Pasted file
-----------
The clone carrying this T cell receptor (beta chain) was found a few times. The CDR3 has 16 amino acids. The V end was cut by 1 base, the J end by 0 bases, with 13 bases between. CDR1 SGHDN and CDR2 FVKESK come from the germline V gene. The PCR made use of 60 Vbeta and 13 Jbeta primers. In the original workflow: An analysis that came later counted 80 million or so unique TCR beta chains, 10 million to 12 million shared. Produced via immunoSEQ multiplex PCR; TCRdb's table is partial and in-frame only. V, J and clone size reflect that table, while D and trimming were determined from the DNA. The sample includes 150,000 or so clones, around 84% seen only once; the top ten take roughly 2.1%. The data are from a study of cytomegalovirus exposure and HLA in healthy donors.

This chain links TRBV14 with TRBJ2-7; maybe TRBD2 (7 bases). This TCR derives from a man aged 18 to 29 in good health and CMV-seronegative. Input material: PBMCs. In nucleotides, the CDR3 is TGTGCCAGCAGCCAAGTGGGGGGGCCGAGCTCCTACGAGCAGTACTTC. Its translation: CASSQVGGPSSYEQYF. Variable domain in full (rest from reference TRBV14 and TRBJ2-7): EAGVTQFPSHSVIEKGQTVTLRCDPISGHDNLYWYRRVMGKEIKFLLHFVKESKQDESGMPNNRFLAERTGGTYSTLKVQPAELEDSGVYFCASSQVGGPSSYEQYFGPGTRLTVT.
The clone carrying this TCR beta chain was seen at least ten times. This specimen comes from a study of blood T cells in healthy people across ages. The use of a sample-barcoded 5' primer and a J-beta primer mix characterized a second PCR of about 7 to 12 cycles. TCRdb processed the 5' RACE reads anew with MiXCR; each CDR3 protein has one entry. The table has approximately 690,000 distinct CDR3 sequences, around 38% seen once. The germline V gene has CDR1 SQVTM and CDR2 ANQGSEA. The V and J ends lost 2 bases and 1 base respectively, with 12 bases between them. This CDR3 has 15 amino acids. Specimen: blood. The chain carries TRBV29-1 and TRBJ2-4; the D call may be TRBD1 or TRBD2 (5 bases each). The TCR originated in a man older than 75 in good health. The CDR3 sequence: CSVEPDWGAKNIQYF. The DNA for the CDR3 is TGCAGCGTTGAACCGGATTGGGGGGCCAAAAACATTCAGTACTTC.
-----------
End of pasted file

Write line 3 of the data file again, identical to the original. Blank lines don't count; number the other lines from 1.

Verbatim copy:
The clone carrying this TCR beta chain was seen at least ten times. This specimen comes from a study of blood T cells in healthy people across ages. The use of a sample-barcoded 5' primer and a J-beta primer mix characterized a second PCR of about 7 to 12 cycles. TCRdb processed the 5' RACE reads anew with MiXCR; each CDR3 protein has one entry. The table has approximately 690,000 distinct CDR3 sequences, around 38% seen once. The germline V gene has CDR1 SQVTM and CDR2 ANQGSEA. The V and J ends lost 2 bases and 1 base respectively, with 12 bases between them. This CDR3 has 15 amino acids. Specimen: blood. The chain carries TRBV29-1 and TRBJ2-4; the D call may be TRBD1 or TRBD2 (5 bases each). The TCR originated in a man older than 75 in good health. The CDR3 sequence: CSVEPDWGAKNIQYF. The DNA for the CDR3 is TGCAGCGTTGAACCGGATTGGGGGGCCAAAAACATTCAGTACTTC.